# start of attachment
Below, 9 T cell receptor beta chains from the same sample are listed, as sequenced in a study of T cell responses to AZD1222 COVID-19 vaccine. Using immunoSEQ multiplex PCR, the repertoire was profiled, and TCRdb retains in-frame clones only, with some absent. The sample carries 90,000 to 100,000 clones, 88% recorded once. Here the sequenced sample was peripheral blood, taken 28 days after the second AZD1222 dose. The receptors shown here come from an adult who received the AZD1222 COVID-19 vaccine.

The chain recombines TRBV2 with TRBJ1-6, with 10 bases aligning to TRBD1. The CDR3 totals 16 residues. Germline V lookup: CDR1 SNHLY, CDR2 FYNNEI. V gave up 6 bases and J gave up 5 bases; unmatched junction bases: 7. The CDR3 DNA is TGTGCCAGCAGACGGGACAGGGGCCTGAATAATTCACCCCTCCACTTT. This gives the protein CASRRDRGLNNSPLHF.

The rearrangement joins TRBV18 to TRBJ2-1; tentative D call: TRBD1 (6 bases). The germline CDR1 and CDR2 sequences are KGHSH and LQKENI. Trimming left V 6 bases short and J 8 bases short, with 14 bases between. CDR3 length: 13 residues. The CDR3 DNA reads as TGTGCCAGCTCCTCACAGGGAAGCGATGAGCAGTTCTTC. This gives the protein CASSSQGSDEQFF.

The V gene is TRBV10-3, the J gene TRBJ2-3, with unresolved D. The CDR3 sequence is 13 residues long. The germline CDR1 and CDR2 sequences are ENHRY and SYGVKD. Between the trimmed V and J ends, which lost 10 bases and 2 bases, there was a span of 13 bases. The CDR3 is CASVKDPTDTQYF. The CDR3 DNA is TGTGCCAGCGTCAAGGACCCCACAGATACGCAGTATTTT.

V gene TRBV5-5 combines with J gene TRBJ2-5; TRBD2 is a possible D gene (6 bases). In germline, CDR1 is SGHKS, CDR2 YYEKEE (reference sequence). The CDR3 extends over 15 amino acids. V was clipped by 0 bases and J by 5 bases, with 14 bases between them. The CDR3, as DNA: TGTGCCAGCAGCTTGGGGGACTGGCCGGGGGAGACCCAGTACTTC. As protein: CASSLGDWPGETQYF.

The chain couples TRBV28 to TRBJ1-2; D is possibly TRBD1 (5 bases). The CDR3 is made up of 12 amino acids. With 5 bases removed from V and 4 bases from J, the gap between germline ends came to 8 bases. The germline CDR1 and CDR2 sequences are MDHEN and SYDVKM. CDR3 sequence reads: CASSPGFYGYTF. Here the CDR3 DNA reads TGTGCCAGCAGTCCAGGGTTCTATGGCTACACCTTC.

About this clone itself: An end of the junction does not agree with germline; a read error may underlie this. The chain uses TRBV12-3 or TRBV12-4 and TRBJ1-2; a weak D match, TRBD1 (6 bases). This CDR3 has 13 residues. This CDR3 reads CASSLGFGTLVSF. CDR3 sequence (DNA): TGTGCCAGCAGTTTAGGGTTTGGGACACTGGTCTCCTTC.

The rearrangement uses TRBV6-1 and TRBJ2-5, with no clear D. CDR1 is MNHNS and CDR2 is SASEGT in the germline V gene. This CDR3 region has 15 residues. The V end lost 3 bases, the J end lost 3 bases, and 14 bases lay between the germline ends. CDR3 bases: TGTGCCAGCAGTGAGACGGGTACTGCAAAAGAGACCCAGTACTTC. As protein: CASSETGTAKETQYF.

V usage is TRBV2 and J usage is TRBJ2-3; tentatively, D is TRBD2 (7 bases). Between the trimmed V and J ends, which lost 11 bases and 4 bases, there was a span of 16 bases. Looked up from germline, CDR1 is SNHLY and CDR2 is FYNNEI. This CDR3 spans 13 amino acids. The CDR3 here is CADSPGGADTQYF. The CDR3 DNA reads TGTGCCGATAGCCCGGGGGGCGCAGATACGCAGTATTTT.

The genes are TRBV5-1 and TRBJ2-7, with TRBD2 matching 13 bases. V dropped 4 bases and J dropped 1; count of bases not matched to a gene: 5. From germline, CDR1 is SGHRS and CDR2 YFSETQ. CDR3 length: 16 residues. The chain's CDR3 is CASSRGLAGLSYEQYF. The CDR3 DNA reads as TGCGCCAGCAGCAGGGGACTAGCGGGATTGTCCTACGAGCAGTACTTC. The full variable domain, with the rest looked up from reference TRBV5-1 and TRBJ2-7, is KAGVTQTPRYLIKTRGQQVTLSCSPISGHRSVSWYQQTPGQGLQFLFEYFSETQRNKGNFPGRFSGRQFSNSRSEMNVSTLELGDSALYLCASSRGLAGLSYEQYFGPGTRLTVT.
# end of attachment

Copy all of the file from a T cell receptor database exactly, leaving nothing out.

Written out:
Below, 9 T cell receptor beta chains from the same sample are listed, as sequenced in a study of T cell responses to AZD1222 COVID-19 vaccine. Using immunoSEQ multiplex PCR, the repertoire was profiled, and TCRdb retains in-frame clones only, with some absent. The sample carries 90,000 to 100,000 clones, 88% recorded once. Here the sequenced sample was peripheral blood, taken 28 days after the second AZD1222 dose. The receptors shown here come from an adult who received the AZD1222 COVID-19 vaccine.

The chain recombines TRBV2 with TRBJ1-6, with 10 bases aligning to TRBD1. The CDR3 totals 16 residues. Germline V lookup: CDR1 SNHLY, CDR2 FYNNEI. V gave up 6 bases and J gave up 5 bases; unmatched junction bases: 7. The CDR3 DNA is TGTGCCAGCAGACGGGACAGGGGCCTGAATAATTCACCCCTCCACTTT. This gives the protein CASRRDRGLNNSPLHF.

The rearrangement joins TRBV18 to TRBJ2-1; tentative D call: TRBD1 (6 bases). The germline CDR1 and CDR2 sequences are KGHSH and LQKENI. Trimming left V 6 bases short and J 8 bases short, with 14 bases between. CDR3 length: 13 residues. The CDR3 DNA reads as TGTGCCAGCTCCTCACAGGGAAGCGATGAGCAGTTCTTC. This gives the protein CASSSQGSDEQFF.

The V gene is TRBV10-3, the J gene TRBJ2-3, with unresolved D. The CDR3 sequence is 13 residues long. The germline CDR1 and CDR2 sequences are ENHRY and SYGVKD. Between the trimmed V and J ends, which lost 10 bases and 2 bases, there was a span of 13 bases. The CDR3 is CASVKDPTDTQYF. The CDR3 DNA is TGTGCCAGCGTCAAGGACCCCACAGATACGCAGTATTTT.

V gene TRBV5-5 combines with J gene TRBJ2-5; TRBD2 is a possible D gene (6 bases). In germline, CDR1 is SGHKS, CDR2 YYEKEE (reference sequence). The CDR3 extends over 15 amino acids. V was clipped by 0 bases and J by 5 bases, with 14 bases between them. The CDR3, as DNA: TGTGCCAGCAGCTTGGGGGACTGGCCGGGGGAGACCCAGTACTTC. As protein: CASSLGDWPGETQYF.

The chain couples TRBV28 to TRBJ1-2; D is possibly TRBD1 (5 bases). The CDR3 is made up of 12 amino acids. With 5 bases removed from V and 4 bases from J, the gap between germline ends came to 8 bases. The germline CDR1 and CDR2 sequences are MDHEN and SYDVKM. CDR3 sequence reads: CASSPGFYGYTF. Here the CDR3 DNA reads TGTGCCAGCAGTCCAGGGTTCTATGGCTACACCTTC.

About this clone itself: An end of the junction does not agree with germline; a read error may underlie this. The chain uses TRBV12-3 or TRBV12-4 and TRBJ1-2; a weak D match, TRBD1 (6 bases). This CDR3 has 13 residues. This CDR3 reads CASSLGFGTLVSF. CDR3 sequence (DNA): TGTGCCAGCAGTTTAGGGTTTGGGACACTGGTCTCCTTC.

The rearrangement uses TRBV6-1 and TRBJ2-5, with no clear D. CDR1 is MNHNS and CDR2 is SASEGT in the germline V gene. This CDR3 region has 15 residues. The V end lost 3 bases, the J end lost 3 bases, and 14 bases lay between the germline ends. CDR3 bases: TGTGCCAGCAGTGAGACGGGTACTGCAAAAGAGACCCAGTACTTC. As protein: CASSETGTAKETQYF.

V usage is TRBV2 and J usage is TRBJ2-3; tentatively, D is TRBD2 (7 bases). Between the trimmed V and J ends, which lost 11 bases and 4 bases, there was a span of 16 bases. Looked up from germline, CDR1 is SNHLY and CDR2 is FYNNEI. This CDR3 spans 13 amino acids. The CDR3 here is CADSPGGADTQYF. The CDR3 DNA reads TGTGCCGATAGCCCGGGGGGCGCAGATACGCAGTATTTT.

The genes are TRBV5-1 and TRBJ2-7, with TRBD2 matching 13 bases. V dropped 4 bases and J dropped 1; count of bases not matched to a gene: 5. From germline, CDR1 is SGHRS and CDR2 YFSETQ. CDR3 length: 16 residues. The chain's CDR3 is CASSRGLAGLSYEQYF. The CDR3 DNA reads as TGCGCCAGCAGCAGGGGACTAGCGGGATTGTCCTACGAGCAGTACTTC. The full variable domain, with the rest looked up from reference TRBV5-1 and TRBJ2-7, is KAGVTQTPRYLIKTRGQQVTLSCSPISGHRSVSWYQQTPGQGLQFLFEYFSETQRNKGNFPGRFSGRQFSNSRSEMNVSTLELGDSALYLCASSRGLAGLSYEQYFGPGTRLTVT.